New East Jerusalem Settlement Construction Approved - East Talpiot units for Israeli Security Personnel
On October 25, the Israel Land Authority (ILA) announced its intention to commence construction of the first 108 of 180 new residential settlement units in East Talpiot. The plan in question is Town Plan 7977A, which is on the southern border of East Talpiot, adjacent to the Palestinian neighborhoods of Um Lissun/Arab a Sawahra, and Sur Baher. An earlier plan, TP 7977, was approved in 2005, but required certain amendments. The new plan, 7977A, was approved in principle (pending some minor technical amendments) by the Jerusalem District Planning Committee on April 17, 2012. A map of the planned construction is available here.
This is a Government of Israel initiative (as opposed to a private development. The plan provides for the construction of 180 units on “State” land – land expropriated in 1970 by government of Israel from Palestinian landowners from Sur Baher and Um Lissun. The plan is located within that expropriation line. However, the construction will take place beyond the contours of the existing built up area, expanding the footprint of the existing settlement neighborhood
The ILA press release indicates that the new units will be marketed to those serving in the IDF and the Israeli Police, consistent with an earlier Government decision to give special priority in Jerusalem to construction for these groups. Given that Palestinians of East Jerusalem do not serve in the IDF or the Israeli Police, this new construction is de facto intended for exclusively Israeli-Jewish residents – i.e. it is new settlement construction in East Jerusalem.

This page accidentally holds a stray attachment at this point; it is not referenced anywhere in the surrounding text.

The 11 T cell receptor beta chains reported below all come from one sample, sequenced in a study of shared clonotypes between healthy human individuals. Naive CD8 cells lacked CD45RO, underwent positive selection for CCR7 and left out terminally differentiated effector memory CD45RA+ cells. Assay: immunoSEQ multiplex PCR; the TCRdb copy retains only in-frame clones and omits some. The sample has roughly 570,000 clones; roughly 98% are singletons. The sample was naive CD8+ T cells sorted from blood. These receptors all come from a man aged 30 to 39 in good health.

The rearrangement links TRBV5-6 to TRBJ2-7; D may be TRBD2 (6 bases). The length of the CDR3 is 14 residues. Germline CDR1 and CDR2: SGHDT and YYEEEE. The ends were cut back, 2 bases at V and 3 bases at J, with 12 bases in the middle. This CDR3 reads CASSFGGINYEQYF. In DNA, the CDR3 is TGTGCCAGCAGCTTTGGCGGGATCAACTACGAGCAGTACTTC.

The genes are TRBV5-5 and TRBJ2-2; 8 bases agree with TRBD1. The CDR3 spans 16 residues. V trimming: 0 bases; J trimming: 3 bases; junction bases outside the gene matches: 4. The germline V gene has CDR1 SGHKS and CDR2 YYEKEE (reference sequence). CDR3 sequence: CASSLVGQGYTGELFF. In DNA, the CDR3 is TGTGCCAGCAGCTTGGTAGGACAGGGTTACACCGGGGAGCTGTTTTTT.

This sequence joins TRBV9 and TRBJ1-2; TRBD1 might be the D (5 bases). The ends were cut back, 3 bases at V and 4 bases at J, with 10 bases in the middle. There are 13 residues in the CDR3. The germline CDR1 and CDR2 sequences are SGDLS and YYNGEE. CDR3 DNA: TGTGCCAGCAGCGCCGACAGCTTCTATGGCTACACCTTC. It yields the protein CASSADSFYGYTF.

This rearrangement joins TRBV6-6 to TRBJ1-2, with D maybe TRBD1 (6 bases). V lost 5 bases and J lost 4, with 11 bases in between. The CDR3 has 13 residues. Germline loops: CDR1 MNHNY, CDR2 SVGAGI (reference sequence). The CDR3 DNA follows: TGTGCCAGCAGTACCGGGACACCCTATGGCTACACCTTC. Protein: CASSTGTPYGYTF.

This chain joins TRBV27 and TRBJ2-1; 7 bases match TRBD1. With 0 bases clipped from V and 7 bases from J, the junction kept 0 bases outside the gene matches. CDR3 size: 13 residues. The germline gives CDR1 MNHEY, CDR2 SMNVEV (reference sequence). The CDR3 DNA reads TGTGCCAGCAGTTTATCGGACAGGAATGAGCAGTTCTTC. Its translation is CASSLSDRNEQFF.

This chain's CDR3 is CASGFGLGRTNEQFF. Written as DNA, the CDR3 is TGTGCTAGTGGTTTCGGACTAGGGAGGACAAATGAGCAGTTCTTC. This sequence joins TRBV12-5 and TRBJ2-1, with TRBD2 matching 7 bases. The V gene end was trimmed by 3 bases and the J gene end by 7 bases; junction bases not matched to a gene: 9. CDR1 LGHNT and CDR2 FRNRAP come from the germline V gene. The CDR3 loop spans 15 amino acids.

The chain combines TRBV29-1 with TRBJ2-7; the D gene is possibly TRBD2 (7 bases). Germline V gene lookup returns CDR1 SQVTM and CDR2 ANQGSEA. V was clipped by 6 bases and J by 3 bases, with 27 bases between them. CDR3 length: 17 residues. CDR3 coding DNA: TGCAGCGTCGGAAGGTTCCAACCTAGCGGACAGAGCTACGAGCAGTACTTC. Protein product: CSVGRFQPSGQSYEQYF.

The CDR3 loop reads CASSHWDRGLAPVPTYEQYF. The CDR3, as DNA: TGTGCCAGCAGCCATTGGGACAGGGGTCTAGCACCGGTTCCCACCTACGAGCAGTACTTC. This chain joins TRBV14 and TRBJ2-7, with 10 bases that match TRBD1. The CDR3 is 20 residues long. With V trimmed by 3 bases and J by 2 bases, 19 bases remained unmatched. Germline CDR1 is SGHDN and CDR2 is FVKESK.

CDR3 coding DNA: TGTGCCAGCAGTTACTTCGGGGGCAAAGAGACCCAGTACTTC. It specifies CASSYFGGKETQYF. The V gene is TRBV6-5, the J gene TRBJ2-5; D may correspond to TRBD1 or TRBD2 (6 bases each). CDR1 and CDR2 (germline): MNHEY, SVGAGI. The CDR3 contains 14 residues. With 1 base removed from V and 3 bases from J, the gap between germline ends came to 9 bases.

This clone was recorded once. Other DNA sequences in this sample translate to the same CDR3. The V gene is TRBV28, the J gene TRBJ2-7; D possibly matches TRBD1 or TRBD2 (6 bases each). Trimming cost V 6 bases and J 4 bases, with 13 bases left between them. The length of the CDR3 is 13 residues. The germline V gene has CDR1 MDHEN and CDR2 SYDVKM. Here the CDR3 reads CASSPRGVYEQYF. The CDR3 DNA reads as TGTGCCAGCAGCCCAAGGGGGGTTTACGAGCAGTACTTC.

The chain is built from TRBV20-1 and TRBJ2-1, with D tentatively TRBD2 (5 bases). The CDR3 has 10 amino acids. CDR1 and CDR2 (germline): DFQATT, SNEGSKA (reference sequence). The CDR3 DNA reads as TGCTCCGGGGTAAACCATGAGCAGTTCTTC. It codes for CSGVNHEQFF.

Since this project has been allocated for the construction of homes designated for security forces, no tender process is required. Initial steps have already been taken to obtain the required building permit; construction could commence in a matter of weeks.
The location of the planned construction in East (rather than West) Jerusalem, and immediately adjacent to Palestinian construction, is not an accident. According to the press release, the ILA District Director stated: “The neighborhood being established is in the area of the seam line opposite the Arab neighborhood of Sur Baher, and is a neighborhood of national importance since it is on the seam line.”
Implementation of this plan will make a two-state solution in Jerusalem more difficult. If something along the lines of the Clinton parameters or the Geneva accords are to be the basis of an eventual agreement, this plan is detrimental: it enlarges the size of any future land swap, and welds East Talpiyot (which under these proposals would become part of Israel) to its adjacent Palestinian neighborhoods (which would become part of sovereign Palestine) making the creation of a reasonable border between the two more difficult.